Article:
Most of the Civil War historians are not kind to McClellan, but, Rowland comes to his defense. Therefore, this book takes the place of a special book, which demands attention and study. An attempt has been made to throw fresh light on his personality and actions. To go against the majority and popular opinion and establish a noticeable, strong check post in defense of McClellan is no ordinary job. Such a check post has every chance of being overrun because the evidence against McClellan that he is a lack-luster General is formidable. He has many strong critics amongst writers, research scholars, war analysts, and the officials in administrative authority, like Secretary of War Edwin M. Stanton. Such persons are not willing to condone his flaws and his boastful and vain nature, not befitting a true army General.

Every great General has flawed. Blunders are not committed during peacetimes, but at the time of war. Rowland drives home his point in defense of McClellan. Grant and or Sherman are equally at fault, according to Rowland. But some learn from their mistakes, Grant and Sherman were such Generals, but McClellan was not willing to. He was gripped by the fear of his paranoid tendencies and he failed to curb his insecurities. McClellan’s critics, therefore, say that a wrong man was chosen to command the Army of the Potomac in the field. It is with his presentation and manipulation of the situation, that he succeeded in ousting the US Army Chief, Winfield Scott to become the General in Chief of all Union armies. Can a weak individual be able to handle such turn of events in his total favor?-this is Rowland’s question. But the critics say that McClellan would never admit his mistakes and this is not one of the notable qualities of a top Army General. Also, McClellan as a matter of policy overestimated the enemy troops and demanded reinforcements accordingly.

Rowland highlights the positive side of McClellan for the sterling role he played in building the Army of the Potomac from the scratch. He meticulously planned every detail to make it the best formation. His enormous talent and organizational skills came to the fore and delivered results. Even the old soldiers of the traditional army were surprised and admired the skill and fitness of the new formations. Rowland argues that in 1862 McClellan was the best General to command the Army of Potomac. Many disagree with him on this count.  The book opens many new vistas of thinking for the research scholars of the Civil War.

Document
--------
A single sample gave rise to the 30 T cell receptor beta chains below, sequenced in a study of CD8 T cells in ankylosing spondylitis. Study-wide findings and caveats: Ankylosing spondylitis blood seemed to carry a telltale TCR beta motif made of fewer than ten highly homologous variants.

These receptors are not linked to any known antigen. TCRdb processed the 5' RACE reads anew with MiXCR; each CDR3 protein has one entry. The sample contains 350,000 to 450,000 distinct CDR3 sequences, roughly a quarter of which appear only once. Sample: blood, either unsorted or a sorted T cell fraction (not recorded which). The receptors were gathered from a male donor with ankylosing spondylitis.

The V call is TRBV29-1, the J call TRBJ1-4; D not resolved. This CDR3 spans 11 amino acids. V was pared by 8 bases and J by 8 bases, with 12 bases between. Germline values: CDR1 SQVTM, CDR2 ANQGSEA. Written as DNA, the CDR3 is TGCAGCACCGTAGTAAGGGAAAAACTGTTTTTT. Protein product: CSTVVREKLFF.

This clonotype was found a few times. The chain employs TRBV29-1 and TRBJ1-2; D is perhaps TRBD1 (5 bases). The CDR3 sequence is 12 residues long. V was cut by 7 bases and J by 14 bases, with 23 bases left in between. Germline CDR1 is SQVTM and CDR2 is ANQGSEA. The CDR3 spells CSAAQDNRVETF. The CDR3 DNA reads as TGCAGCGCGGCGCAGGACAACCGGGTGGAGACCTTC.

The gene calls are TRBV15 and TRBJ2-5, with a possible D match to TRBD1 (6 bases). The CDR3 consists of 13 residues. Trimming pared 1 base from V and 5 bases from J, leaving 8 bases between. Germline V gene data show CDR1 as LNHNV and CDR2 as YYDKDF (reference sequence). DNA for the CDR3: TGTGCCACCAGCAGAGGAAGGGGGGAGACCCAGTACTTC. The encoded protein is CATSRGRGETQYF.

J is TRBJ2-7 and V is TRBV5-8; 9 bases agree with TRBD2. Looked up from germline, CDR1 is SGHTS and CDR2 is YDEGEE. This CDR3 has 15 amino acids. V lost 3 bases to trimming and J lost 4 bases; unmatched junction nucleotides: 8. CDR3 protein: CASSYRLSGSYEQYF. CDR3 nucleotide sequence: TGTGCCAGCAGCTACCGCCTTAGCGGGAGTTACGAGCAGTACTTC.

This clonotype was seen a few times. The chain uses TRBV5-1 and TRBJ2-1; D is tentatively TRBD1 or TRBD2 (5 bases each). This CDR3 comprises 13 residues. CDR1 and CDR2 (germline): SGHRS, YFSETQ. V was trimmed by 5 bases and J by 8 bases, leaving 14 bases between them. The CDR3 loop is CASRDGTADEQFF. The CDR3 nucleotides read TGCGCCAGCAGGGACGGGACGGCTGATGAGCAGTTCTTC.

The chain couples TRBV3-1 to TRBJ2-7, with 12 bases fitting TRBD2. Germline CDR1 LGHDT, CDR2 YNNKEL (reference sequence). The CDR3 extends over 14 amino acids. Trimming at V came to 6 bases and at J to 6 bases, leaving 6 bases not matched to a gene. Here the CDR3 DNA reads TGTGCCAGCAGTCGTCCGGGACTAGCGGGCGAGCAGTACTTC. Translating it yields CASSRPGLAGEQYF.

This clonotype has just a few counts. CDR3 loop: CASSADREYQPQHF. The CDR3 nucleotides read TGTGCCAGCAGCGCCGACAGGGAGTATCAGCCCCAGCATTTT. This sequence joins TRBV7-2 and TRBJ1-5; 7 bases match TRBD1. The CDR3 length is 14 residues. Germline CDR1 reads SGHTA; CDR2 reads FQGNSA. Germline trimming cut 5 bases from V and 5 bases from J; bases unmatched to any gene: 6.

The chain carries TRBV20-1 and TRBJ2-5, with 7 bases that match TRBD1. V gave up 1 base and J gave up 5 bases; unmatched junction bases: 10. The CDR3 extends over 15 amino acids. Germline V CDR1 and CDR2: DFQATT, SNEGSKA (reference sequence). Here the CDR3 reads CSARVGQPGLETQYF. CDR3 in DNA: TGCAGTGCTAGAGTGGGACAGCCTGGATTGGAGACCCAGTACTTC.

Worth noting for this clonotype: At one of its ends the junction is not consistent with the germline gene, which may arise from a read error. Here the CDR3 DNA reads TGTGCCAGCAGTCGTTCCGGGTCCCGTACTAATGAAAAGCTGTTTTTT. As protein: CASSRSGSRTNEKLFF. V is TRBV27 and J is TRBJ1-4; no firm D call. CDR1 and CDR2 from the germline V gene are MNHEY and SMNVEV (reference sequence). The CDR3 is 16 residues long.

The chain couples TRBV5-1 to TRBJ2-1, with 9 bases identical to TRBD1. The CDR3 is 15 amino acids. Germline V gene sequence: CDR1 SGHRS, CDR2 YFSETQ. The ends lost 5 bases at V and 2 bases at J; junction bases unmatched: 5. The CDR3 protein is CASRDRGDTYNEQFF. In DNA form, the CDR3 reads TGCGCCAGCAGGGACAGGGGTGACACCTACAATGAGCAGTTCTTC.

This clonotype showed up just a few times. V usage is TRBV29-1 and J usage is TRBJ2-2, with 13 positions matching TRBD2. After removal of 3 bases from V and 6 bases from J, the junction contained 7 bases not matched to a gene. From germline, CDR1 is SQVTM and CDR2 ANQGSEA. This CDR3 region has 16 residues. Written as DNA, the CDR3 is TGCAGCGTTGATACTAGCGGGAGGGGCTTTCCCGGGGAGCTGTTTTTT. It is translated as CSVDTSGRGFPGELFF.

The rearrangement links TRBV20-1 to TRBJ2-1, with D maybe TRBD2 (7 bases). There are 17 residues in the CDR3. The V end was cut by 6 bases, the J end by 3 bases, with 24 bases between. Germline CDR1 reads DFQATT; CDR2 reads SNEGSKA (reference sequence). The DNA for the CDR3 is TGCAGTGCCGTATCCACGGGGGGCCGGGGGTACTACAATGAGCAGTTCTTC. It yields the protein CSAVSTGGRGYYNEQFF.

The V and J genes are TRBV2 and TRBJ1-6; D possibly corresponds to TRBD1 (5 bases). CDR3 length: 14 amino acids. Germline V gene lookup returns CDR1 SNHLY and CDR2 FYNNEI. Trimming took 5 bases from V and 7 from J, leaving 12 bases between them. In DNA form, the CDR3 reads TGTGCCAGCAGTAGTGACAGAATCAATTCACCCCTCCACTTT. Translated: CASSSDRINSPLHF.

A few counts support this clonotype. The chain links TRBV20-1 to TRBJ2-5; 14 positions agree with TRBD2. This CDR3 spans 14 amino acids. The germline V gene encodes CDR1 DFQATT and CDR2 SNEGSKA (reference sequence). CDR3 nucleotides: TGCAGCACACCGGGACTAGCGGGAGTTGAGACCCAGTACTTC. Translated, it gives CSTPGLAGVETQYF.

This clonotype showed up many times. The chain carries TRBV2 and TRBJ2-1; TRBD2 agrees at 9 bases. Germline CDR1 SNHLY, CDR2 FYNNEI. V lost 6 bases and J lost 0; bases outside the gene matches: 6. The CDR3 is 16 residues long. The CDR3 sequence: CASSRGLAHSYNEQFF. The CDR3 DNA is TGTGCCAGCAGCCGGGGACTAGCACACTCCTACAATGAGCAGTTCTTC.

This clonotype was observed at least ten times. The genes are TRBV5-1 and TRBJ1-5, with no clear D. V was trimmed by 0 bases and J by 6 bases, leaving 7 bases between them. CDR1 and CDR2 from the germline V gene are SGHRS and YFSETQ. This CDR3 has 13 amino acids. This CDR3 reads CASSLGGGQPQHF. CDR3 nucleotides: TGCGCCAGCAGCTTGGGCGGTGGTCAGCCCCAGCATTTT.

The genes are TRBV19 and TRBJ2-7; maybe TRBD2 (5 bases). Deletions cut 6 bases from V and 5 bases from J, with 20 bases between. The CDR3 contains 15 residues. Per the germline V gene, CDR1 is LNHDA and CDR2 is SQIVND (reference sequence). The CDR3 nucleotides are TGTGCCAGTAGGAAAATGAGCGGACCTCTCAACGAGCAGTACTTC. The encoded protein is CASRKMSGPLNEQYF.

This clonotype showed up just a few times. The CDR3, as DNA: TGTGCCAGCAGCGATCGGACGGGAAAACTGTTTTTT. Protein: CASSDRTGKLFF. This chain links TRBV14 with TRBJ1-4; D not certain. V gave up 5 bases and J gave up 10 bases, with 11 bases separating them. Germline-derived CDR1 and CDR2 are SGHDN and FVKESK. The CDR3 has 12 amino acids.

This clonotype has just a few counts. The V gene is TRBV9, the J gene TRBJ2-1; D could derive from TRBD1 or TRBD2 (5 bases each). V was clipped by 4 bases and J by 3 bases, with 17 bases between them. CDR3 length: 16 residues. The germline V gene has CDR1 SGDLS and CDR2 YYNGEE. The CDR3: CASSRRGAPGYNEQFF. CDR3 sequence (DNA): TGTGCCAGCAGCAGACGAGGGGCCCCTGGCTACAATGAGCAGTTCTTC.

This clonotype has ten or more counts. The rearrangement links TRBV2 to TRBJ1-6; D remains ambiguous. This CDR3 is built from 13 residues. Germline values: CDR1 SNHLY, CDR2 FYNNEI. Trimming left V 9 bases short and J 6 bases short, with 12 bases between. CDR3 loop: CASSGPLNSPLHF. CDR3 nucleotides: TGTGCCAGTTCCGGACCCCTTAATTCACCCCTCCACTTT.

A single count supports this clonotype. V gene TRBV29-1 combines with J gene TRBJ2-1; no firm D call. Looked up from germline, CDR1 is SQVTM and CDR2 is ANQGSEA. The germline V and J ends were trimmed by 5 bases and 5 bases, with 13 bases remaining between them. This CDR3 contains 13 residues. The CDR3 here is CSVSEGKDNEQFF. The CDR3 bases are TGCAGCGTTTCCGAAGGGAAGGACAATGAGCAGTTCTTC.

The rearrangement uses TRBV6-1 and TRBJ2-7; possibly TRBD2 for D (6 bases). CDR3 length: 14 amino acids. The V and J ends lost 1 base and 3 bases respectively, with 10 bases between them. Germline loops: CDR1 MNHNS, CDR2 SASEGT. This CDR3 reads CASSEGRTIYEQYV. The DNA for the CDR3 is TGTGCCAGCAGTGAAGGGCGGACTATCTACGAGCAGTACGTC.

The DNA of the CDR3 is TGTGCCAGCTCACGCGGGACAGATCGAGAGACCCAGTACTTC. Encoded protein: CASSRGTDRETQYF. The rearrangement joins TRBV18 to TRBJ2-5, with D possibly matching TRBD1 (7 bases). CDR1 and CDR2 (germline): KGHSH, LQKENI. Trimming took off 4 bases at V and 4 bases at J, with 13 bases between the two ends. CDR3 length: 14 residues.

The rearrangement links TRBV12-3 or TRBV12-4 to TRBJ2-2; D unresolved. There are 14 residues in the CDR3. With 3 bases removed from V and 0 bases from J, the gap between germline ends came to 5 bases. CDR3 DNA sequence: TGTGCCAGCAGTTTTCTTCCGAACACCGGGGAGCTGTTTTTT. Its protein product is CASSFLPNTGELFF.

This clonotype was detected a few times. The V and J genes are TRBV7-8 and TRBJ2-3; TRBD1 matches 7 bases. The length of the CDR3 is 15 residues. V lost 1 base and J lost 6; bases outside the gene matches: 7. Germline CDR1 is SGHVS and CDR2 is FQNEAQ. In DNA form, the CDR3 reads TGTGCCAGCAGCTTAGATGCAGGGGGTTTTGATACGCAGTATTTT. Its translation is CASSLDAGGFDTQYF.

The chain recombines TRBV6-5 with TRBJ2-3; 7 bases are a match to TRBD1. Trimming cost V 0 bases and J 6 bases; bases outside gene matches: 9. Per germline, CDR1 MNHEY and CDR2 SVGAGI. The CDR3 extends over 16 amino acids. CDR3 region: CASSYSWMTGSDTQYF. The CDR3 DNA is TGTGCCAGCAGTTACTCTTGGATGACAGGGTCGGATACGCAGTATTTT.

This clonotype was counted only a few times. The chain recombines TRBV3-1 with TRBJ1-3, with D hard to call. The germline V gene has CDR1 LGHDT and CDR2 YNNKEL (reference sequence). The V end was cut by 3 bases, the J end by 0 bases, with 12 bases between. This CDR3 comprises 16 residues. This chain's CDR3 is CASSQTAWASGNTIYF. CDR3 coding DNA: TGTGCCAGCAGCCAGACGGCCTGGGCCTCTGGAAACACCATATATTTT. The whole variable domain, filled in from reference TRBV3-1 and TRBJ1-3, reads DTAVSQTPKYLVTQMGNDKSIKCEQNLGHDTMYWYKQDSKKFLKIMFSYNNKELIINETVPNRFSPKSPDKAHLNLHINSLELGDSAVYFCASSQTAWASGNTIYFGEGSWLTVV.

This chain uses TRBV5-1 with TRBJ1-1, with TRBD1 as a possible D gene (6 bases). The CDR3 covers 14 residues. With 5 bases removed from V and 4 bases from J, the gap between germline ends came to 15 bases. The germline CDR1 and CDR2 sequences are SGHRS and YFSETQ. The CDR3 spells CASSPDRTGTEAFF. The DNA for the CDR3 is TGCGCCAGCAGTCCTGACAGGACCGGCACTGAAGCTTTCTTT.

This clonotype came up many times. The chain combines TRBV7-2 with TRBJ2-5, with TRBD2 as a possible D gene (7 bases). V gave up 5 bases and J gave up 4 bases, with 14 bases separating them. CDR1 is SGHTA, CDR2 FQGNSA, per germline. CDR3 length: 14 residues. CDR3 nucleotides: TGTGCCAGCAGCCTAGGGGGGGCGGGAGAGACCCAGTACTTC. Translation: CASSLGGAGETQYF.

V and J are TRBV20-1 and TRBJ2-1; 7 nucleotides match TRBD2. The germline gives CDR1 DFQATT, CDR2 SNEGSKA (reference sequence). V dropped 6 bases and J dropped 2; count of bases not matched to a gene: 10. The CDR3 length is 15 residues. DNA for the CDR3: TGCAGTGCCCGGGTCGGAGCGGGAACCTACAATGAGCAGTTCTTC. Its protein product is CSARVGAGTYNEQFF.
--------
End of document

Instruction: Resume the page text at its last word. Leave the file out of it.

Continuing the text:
3. What are the main arguments used by each author to defend his thesis?

James M. McPherson is a noted Civil War Historian. Civil War is the greatest transitional event in American History. It had deep economic, social, ideological and political implications all over America. It brought into the fore several sociological factors, what motivated the common soldiers and their unique experiences, the role of women in the war effort etc. One gets excellent reference material for the study of Civil War. The problems faced by the leaders and people in the era of Reconstruction have also been described. The causes of a full scale Civil War and why America entered in to it have been detailed in this book. It is the source-book for the research scholar on the subject.

The view points Southern and Northern States as for slavery was poles apart and no meeting point seemed to exist. Slavery was part and parcel of the Southern view of liberty and constitutionalism. McPherson gives firsthand accounts, of the heartrending scenes and untold misery of the people of Atlanta during the evacuation of Atlanta. The reference was also to General William T. Sherman’s march through Georgia in late 1864.The Emancipation Proclamation of President Lincoln –how it ultimately gave the death-blow to slavery in USA. How the concept of nationhood predominated over every other minor concepts of narrow, fragmented visions.